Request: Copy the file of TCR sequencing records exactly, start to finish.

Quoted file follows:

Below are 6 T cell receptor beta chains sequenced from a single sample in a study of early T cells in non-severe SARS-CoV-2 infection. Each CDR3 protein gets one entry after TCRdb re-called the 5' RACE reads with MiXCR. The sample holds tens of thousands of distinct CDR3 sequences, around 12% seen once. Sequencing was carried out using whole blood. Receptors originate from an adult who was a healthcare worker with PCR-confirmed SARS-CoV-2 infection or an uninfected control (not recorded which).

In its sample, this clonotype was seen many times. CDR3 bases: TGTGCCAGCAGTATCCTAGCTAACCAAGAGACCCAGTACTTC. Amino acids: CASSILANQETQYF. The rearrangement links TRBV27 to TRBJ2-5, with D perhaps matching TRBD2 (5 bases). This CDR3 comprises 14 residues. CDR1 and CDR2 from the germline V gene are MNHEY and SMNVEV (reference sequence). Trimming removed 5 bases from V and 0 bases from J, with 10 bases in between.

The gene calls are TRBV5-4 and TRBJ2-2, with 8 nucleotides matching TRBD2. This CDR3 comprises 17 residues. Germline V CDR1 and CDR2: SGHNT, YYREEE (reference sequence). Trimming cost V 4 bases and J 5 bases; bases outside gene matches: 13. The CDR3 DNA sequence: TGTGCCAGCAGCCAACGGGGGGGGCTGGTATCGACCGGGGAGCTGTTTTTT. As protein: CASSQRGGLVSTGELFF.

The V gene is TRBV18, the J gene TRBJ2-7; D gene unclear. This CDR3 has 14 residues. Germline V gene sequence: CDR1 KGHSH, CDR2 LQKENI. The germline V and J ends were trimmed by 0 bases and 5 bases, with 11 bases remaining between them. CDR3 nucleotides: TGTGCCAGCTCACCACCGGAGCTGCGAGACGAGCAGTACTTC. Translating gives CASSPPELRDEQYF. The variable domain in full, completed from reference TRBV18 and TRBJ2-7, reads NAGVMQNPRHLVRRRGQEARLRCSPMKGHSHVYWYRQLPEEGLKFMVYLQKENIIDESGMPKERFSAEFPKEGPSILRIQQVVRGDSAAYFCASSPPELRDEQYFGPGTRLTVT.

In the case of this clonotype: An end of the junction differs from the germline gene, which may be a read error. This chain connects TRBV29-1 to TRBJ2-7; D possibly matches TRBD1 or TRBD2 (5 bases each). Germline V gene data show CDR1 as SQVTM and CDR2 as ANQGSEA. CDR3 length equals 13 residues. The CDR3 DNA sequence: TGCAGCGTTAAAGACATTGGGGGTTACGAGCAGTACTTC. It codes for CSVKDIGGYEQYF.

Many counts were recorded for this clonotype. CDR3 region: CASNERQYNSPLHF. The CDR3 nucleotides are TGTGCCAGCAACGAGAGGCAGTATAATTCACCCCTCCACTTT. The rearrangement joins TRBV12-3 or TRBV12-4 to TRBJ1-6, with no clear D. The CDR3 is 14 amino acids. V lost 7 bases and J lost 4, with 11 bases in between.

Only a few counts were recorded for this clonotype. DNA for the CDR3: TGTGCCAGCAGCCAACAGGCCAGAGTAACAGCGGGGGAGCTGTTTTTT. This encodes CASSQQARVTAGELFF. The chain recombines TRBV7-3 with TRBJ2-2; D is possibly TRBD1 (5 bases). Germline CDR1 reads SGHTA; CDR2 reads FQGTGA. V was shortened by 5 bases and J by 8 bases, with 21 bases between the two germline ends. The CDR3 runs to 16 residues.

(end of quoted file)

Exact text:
Below are 6 T cell receptor beta chains sequenced from a single sample in a study of early T cells in non-severe SARS-CoV-2 infection. Each CDR3 protein gets one entry after TCRdb re-called the 5' RACE reads with MiXCR. The sample holds tens of thousands of distinct CDR3 sequences, around 12% seen once. Sequencing was carried out using whole blood. Receptors originate from an adult who was a healthcare worker with PCR-confirmed SARS-CoV-2 infection or an uninfected control (not recorded which).

In its sample, this clonotype was seen many times. CDR3 bases: TGTGCCAGCAGTATCCTAGCTAACCAAGAGACCCAGTACTTC. Amino acids: CASSILANQETQYF. The rearrangement links TRBV27 to TRBJ2-5, with D perhaps matching TRBD2 (5 bases). This CDR3 comprises 14 residues. CDR1 and CDR2 from the germline V gene are MNHEY and SMNVEV (reference sequence). Trimming removed 5 bases from V and 0 bases from J, with 10 bases in between.

The gene calls are TRBV5-4 and TRBJ2-2, with 8 nucleotides matching TRBD2. This CDR3 comprises 17 residues. Germline V CDR1 and CDR2: SGHNT, YYREEE (reference sequence). Trimming cost V 4 bases and J 5 bases; bases outside gene matches: 13. The CDR3 DNA sequence: TGTGCCAGCAGCCAACGGGGGGGGCTGGTATCGACCGGGGAGCTGTTTTTT. As protein: CASSQRGGLVSTGELFF.

The V gene is TRBV18, the J gene TRBJ2-7; D gene unclear. This CDR3 has 14 residues. Germline V gene sequence: CDR1 KGHSH, CDR2 LQKENI. The germline V and J ends were trimmed by 0 bases and 5 bases, with 11 bases remaining between them. CDR3 nucleotides: TGTGCCAGCTCACCACCGGAGCTGCGAGACGAGCAGTACTTC. Translating gives CASSPPELRDEQYF. The variable domain in full, completed from reference TRBV18 and TRBJ2-7, reads NAGVMQNPRHLVRRRGQEARLRCSPMKGHSHVYWYRQLPEEGLKFMVYLQKENIIDESGMPKERFSAEFPKEGPSILRIQQVVRGDSAAYFCASSPPELRDEQYFGPGTRLTVT.

In the case of this clonotype: An end of the junction differs from the germline gene, which may be a read error. This chain connects TRBV29-1 to TRBJ2-7; D possibly matches TRBD1 or TRBD2 (5 bases each). Germline V gene data show CDR1 as SQVTM and CDR2 as ANQGSEA. CDR3 length equals 13 residues. The CDR3 DNA sequence: TGCAGCGTTAAAGACATTGGGGGTTACGAGCAGTACTTC. It codes for CSVKDIGGYEQYF.

Many counts were recorded for this clonotype. CDR3 region: CASNERQYNSPLHF. The CDR3 nucleotides are TGTGCCAGCAACGAGAGGCAGTATAATTCACCCCTCCACTTT. The rearrangement joins TRBV12-3 or TRBV12-4 to TRBJ1-6, with no clear D. The CDR3 is 14 amino acids. V lost 7 bases and J lost 4, with 11 bases in between.

Only a few counts were recorded for this clonotype. DNA for the CDR3: TGTGCCAGCAGCCAACAGGCCAGAGTAACAGCGGGGGAGCTGTTTTTT. This encodes CASSQQARVTAGELFF. The chain recombines TRBV7-3 with TRBJ2-2; D is possibly TRBD1 (5 bases). Germline CDR1 reads SGHTA; CDR2 reads FQGTGA. V was shortened by 5 bases and J by 8 bases, with 21 bases between the two germline ends. The CDR3 runs to 16 residues.